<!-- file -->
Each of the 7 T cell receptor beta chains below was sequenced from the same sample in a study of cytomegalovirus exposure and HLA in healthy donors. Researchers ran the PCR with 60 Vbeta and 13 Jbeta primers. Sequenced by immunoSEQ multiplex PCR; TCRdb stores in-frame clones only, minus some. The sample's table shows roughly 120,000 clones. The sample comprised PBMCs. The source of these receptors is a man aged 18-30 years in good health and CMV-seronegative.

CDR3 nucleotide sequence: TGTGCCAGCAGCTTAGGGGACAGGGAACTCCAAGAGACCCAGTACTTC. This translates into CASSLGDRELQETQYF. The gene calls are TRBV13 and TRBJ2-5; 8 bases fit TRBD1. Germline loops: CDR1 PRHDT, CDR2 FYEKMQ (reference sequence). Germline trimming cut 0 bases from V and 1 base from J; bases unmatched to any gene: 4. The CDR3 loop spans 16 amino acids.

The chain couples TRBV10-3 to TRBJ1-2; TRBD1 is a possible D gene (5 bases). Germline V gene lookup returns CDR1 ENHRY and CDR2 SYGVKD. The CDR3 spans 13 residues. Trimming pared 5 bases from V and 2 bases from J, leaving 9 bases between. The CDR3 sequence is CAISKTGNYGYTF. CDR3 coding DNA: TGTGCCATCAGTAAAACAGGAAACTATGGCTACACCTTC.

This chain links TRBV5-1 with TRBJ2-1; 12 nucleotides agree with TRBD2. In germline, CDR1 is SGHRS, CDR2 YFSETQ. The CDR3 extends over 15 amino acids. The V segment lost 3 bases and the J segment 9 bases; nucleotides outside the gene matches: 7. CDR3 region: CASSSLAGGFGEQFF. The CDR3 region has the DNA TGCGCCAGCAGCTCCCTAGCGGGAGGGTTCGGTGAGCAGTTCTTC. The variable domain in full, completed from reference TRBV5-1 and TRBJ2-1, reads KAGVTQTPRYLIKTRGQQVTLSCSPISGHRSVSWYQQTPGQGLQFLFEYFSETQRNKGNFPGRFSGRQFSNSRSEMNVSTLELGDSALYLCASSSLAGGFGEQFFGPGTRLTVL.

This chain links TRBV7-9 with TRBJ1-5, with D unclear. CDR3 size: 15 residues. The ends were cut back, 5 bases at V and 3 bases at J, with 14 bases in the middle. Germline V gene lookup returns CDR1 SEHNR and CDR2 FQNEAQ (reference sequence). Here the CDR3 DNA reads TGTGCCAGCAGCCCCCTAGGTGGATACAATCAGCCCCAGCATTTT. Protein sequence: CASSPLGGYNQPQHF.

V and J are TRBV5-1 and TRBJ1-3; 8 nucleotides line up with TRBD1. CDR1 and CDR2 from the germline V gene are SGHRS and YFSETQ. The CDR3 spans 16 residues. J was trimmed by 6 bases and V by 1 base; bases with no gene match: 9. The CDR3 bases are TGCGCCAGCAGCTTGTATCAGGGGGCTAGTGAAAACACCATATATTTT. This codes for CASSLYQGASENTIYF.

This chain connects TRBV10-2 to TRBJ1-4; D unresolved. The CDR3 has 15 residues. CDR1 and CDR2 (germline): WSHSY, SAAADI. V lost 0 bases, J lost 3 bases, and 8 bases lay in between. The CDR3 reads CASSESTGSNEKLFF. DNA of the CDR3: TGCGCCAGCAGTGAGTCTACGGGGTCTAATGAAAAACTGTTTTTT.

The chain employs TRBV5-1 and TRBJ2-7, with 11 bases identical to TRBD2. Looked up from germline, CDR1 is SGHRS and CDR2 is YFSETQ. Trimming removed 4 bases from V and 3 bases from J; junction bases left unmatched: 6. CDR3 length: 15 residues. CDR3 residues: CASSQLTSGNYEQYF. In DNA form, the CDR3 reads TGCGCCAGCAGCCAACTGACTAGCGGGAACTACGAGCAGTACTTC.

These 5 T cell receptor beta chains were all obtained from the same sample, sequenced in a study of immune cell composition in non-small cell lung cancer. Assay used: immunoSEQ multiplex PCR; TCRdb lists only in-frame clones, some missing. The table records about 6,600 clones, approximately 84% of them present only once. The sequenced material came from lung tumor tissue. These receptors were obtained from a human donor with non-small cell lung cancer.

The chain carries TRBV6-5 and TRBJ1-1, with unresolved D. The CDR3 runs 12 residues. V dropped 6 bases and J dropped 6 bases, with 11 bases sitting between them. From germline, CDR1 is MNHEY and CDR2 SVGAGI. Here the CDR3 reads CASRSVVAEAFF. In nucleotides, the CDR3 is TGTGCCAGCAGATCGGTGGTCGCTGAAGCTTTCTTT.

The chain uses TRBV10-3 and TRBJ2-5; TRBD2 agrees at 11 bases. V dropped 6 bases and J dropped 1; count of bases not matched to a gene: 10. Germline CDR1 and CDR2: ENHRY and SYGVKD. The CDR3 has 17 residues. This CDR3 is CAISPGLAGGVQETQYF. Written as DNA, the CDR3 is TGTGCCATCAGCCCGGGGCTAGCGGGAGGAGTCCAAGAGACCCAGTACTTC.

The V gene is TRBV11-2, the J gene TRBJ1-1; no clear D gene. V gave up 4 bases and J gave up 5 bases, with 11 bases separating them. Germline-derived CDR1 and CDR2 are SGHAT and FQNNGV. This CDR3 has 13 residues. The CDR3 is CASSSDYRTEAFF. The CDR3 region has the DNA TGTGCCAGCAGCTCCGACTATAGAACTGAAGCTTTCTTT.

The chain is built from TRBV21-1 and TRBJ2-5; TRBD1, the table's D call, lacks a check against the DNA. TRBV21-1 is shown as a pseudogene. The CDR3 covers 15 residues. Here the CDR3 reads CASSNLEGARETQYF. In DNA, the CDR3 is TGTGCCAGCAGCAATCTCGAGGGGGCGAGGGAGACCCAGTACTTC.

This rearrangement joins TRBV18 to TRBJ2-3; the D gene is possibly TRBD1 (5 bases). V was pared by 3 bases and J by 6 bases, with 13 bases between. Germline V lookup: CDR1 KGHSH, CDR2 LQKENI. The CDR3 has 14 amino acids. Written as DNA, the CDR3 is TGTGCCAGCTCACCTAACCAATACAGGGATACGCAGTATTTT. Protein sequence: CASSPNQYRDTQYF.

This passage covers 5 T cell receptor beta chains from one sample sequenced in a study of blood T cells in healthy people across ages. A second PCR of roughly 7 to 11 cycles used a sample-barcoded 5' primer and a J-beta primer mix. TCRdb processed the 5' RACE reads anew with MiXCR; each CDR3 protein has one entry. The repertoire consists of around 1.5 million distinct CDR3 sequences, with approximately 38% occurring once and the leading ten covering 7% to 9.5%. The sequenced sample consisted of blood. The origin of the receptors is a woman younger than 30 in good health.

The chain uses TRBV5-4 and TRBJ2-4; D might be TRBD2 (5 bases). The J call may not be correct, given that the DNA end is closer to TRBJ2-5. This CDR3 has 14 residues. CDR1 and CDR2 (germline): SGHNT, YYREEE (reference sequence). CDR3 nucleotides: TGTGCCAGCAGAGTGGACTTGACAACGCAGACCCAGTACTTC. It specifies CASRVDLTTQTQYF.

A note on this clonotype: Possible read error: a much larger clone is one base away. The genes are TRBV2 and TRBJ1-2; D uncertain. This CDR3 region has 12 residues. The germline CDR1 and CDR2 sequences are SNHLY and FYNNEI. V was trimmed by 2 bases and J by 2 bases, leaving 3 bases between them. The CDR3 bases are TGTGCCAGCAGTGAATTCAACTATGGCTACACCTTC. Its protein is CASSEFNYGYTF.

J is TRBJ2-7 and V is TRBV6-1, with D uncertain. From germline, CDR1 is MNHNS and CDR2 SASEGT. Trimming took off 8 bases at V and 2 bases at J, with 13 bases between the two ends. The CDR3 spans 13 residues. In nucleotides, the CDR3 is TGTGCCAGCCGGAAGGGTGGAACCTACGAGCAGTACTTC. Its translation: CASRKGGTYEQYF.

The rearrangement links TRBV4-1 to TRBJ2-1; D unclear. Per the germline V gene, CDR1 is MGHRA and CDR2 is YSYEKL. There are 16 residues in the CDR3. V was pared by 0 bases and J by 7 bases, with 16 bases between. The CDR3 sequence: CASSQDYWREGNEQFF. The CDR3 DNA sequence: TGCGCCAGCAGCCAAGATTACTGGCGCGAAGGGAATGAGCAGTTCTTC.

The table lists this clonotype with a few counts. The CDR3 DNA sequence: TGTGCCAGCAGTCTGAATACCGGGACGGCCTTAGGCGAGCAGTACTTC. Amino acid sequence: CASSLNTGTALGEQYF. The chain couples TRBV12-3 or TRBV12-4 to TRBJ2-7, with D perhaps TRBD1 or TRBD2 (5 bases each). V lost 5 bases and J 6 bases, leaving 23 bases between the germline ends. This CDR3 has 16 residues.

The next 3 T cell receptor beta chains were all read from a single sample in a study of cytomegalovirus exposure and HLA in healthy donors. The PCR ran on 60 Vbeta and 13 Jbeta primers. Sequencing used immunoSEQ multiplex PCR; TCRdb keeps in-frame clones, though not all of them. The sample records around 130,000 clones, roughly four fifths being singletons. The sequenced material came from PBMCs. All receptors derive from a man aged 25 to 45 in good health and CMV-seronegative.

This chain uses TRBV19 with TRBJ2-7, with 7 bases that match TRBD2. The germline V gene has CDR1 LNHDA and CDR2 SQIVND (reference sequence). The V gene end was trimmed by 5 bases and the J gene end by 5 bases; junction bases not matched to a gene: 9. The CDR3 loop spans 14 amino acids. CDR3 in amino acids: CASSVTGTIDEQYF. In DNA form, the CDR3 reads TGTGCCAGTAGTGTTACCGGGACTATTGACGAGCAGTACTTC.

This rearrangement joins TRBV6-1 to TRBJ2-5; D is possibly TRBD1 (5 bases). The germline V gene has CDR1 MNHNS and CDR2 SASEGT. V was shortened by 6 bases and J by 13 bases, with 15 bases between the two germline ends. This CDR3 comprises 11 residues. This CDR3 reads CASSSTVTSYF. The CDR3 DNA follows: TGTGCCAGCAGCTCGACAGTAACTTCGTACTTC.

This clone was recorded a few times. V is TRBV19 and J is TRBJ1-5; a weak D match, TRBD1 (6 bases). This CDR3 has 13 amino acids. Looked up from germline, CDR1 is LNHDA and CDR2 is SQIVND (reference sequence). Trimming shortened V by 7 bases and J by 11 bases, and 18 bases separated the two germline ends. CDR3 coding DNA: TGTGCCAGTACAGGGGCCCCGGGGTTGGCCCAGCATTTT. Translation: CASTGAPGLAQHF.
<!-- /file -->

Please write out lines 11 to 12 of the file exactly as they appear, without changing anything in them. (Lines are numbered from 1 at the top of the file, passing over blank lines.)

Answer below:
The chain uses TRBV10-3 and TRBJ2-5; TRBD2 agrees at 11 bases. V dropped 6 bases and J dropped 1; count of bases not matched to a gene: 10. Germline CDR1 and CDR2: ENHRY and SYGVKD. The CDR3 has 17 residues. This CDR3 is CAISPGLAGGVQETQYF. Written as DNA, the CDR3 is TGTGCCATCAGCCCGGGGCTAGCGGGAGGAGTCCAAGAGACCCAGTACTTC.

The V gene is TRBV11-2, the J gene TRBJ1-1; no clear D gene. V gave up 4 bases and J gave up 5 bases, with 11 bases separating them. Germline-derived CDR1 and CDR2 are SGHAT and FQNNGV. This CDR3 has 13 residues. The CDR3 is CASSSDYRTEAFF. The CDR3 region has the DNA TGTGCCAGCAGCTCCGACTATAGAACTGAAGCTTTCTTT.